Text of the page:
Against the Carolina Panthers, an admittedly stout defense, the Vikings once again had issues generating first downs. Their drive success rate was 0.590, which is awful and ranks 25th among the 30 offenses that performed outside of Monday Night on Week 3.

Through 2016, the Vikings offense has produced a drive success rate of 0.603. The only offenses with a worse drive success rate are Houston, San Francisco and Los Angeles.

A net drive success rate of -0.027 is predictably around average and ranks 21st.

Again, this doesn’t mean that the Vikings are the 21st-best team in the league. These statistics don’t account for the ability to avoid turnovers or generate them. But it likely means the Vikings will fall back to earth; Sam Bradford threw two dropped picks against the Panthers and is relatively fumble-prone for a quarterback.

In Jerick McKinnon’s college career, he fumbled on 4.3 percent of carries. For context, the average running back (at least 500 total carries since Adrian Peterson entered the league) has fumbled on 1.2 percent of carries. The most fumble-prone among those running backs (Darren Sproles) fumbled on 3.1 percent of carries. After that, backs like Reggie Bush, C.J. Spiller and Ricky Williams averaged 2.8, 2.6 and 2.5 percent of the time.

Fumble-prone Adrian Peterson? 20th-most of 74 running backs, at 1.6 percent—though in his worst years averaged 2.5 percent.

McKinnon is carrying the ball differently now than he did as a quarterback, but it’s a reasonable concern going forward that he is more likely to fumble than the average back, especially with his smaller hands and issues at times catching the ball.

The Vikings will probably maintain their positive turnover differential, but a plus-eight over three games (42.7 over 16 games) is itself unsustainable. Only one team since the merger has had a turnover differential above 30 (the 1983 Washington Redskins, at 43, interestingly enough). The defense might be able to produce turnovers at this rate but the offense will not be able to avoid them. Quarterback sack-fumbles, receiver fumbles, interceptions and running back fumbles are inevitable.

On average, they’ve won their games by eight points—one possession. It’s not difficult to imagine that a team winning 2.7 turnovers a game suddenly losing similar games if their turnover differential inches closer to +1 per game.

That’s not to mention that return touchdowns are also unsustainable. As FiveThirtyEight put it:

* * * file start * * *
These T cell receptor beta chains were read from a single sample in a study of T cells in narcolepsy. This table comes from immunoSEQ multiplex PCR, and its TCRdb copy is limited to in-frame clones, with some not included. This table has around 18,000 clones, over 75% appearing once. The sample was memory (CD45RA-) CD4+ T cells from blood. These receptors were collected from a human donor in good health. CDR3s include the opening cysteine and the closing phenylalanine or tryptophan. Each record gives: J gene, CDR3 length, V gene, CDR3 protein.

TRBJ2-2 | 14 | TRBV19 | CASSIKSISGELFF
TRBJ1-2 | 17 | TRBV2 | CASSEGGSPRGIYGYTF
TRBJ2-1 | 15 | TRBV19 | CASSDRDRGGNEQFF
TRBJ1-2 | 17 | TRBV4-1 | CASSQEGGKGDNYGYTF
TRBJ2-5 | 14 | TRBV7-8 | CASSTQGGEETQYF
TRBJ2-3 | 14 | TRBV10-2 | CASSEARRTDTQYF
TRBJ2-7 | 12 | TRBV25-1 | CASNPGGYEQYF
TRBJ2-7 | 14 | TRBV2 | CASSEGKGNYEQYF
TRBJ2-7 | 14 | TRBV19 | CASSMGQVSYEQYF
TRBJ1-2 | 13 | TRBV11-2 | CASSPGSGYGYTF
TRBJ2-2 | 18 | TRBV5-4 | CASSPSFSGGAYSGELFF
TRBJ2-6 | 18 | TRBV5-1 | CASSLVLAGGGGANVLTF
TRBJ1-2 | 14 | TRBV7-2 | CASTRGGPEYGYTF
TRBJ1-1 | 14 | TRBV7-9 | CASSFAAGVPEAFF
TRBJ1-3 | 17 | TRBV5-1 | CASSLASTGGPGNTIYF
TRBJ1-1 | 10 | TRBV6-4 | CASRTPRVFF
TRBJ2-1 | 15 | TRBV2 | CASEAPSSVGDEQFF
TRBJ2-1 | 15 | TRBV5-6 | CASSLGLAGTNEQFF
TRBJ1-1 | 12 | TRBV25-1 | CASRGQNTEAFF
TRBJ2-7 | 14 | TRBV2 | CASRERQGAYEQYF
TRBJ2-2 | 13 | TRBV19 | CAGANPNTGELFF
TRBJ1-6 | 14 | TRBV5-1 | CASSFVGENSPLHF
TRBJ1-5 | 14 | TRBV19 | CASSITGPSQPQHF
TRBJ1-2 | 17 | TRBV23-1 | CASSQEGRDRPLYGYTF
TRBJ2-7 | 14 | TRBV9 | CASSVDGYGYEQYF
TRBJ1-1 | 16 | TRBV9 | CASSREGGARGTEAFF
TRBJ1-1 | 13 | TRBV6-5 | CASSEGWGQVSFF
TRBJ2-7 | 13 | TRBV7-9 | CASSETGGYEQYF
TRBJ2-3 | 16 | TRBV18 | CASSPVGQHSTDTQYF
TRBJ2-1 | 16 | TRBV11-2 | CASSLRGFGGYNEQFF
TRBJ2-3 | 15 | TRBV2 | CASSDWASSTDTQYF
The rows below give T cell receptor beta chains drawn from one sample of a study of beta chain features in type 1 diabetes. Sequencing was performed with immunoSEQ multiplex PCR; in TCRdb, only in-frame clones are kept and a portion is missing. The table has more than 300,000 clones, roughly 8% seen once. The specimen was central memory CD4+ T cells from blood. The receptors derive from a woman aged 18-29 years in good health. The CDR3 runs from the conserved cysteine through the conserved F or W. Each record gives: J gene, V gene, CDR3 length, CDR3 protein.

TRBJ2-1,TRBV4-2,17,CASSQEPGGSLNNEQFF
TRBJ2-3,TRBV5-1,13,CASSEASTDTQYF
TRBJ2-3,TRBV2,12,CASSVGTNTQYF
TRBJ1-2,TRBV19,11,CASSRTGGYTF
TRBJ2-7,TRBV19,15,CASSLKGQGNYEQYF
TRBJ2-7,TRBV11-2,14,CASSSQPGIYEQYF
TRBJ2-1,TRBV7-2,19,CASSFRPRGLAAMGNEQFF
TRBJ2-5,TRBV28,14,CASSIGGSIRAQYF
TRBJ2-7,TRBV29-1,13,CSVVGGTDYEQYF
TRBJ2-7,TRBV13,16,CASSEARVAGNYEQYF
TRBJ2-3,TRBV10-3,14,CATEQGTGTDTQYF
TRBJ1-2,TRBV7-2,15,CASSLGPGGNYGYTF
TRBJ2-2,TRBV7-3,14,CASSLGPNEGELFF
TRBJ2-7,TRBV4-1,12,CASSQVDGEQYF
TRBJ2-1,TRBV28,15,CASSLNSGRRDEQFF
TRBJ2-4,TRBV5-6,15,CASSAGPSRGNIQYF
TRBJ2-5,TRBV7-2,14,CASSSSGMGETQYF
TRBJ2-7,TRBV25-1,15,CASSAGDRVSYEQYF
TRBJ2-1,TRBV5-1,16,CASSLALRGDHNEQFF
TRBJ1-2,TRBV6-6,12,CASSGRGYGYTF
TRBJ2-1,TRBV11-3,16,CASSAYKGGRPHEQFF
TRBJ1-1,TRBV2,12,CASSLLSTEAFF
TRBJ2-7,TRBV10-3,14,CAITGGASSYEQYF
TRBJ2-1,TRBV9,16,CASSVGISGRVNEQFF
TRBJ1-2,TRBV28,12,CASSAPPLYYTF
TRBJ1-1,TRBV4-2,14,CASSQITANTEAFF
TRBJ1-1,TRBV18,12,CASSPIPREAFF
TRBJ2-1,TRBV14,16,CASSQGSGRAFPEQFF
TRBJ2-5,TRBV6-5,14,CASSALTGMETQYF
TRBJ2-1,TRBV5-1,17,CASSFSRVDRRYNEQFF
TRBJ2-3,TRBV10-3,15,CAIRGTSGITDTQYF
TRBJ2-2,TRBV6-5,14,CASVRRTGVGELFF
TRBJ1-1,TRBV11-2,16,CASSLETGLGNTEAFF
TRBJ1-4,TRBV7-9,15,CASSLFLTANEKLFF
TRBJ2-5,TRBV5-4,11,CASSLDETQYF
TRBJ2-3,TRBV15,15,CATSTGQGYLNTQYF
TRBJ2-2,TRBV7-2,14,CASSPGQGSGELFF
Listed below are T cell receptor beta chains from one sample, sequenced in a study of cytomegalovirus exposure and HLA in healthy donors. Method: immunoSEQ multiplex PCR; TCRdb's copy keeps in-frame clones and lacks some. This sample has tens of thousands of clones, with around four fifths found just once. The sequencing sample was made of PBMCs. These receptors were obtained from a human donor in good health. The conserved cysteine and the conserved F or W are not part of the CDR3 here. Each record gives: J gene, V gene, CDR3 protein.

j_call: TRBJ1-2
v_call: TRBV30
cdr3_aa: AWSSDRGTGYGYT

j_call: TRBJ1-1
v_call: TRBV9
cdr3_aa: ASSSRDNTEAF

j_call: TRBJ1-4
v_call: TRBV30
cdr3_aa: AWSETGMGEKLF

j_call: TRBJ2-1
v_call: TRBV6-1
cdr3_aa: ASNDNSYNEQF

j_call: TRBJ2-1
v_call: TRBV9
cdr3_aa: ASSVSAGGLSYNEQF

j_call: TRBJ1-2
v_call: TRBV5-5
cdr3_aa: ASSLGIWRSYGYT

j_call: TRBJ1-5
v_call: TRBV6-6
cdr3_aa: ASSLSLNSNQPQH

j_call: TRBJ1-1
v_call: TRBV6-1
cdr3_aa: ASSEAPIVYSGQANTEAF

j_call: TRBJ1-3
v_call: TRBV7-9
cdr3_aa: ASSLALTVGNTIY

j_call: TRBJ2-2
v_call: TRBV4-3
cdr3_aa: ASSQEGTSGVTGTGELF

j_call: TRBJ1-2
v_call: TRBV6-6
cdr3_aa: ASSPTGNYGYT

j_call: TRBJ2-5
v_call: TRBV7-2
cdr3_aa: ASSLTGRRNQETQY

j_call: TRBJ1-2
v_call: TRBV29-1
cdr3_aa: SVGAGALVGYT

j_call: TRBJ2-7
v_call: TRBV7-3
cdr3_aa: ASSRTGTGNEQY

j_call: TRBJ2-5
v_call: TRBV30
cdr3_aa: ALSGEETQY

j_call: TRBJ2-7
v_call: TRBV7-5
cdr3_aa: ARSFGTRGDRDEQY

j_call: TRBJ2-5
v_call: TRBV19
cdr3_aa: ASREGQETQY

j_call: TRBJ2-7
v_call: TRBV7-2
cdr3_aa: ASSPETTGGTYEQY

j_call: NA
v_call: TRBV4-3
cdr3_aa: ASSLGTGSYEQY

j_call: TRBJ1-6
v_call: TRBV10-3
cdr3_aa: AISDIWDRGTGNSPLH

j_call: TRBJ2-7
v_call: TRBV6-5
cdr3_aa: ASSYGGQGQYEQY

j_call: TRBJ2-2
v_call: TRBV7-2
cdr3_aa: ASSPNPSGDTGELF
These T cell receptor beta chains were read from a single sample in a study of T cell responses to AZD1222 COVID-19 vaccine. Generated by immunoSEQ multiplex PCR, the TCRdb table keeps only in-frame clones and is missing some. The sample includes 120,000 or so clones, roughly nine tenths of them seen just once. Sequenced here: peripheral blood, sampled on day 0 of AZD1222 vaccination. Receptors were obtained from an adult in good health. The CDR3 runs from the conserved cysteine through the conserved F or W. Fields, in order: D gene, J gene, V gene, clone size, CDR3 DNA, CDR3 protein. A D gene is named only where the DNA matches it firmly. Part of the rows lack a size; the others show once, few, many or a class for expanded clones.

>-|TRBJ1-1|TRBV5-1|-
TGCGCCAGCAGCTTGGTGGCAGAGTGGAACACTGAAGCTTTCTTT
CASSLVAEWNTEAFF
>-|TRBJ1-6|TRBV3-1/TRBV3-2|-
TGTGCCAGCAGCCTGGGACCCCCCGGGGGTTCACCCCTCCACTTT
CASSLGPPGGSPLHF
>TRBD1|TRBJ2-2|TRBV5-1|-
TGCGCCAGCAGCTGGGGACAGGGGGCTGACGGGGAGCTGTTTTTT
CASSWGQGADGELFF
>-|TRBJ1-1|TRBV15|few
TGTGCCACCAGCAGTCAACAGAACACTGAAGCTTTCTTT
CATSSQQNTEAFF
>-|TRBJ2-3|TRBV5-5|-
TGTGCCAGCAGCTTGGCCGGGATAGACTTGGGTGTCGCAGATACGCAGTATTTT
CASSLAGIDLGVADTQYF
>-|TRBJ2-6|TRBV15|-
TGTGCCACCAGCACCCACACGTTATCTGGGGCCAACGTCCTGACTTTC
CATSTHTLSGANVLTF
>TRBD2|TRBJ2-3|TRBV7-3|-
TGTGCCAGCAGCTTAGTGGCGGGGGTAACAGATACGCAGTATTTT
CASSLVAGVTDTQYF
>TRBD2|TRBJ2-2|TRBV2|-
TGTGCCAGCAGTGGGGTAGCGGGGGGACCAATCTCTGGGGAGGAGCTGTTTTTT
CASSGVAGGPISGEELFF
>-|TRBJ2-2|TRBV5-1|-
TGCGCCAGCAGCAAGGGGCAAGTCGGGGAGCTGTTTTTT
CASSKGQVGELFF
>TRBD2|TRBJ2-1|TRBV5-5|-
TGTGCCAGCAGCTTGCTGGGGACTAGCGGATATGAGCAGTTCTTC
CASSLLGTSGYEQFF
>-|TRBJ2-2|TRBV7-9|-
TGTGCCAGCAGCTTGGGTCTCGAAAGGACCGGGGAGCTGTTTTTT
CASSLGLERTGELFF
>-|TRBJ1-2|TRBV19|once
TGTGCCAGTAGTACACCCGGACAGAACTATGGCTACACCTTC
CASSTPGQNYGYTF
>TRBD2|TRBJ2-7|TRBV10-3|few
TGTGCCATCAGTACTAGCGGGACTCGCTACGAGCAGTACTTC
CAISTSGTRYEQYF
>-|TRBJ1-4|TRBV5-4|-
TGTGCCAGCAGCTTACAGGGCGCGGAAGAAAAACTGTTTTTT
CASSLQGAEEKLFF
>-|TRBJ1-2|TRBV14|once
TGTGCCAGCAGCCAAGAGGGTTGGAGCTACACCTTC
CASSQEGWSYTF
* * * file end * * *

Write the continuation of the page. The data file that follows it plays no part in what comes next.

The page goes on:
In terms of fluky scoring, so far this season, Minnesota has scored as many return touchdowns (three) as it has offensive touchdowns, and that trend is unlikely to continue. Even good defenses and special-teams units can’t produce return touchdowns every week. Last year, Seattle and Arizona were the only teams with at least three return touchdowns through three games, and they combined for just five more the rest of the season. Digging deeper into history, from 1990 to 2015, there were 22 teams with exactly three return touchdowns after three games, and those teams averaged only 3.3 more return touchdowns the rest of the year.

The Vikings are clearly better than their 21st overall ranking in net drive success rate and are performing like a top-five team. Even better, after accounting for the fact that two of their three opponents were division favorites.

A strength-of-opponent adjustment and some accounting for what will likely remain a positive turnover differential should boost the team’s overall showing but unless the Vikings can more consistently generate offense (for example, having the running game perform like they did in the first half against Carolina and Bradford perform like he did in the second half), they will drop more than a few games.

Passing

There’s a huge disagreement among different advanced statistics for how the passing game performed. Some of it has to do with the fact that Bradford threw two dropped interceptions early on. Some of it has to do with the fact that different statistics assign different credit for sacks. ESPN QBR and ANYA (adjusted net yards per attempt), for example, largely treat sacks like quarterback statistics, while AYA (adjusted yards per attempt) does not.

The Vikings were abysmal on third down when passing; two sacks and four incompletions as well as three completions short of the sticks hurts Bradford. The Vikings passing game only converted three third down attempts through the air, compared to nine failures. That’s big for the formula that ESPN QBR uses, which is dependent on a concept called “expected points added,” which you can find explained here. Generally speaking, third down failures have negative expected points added, while conversions have positive expected points added.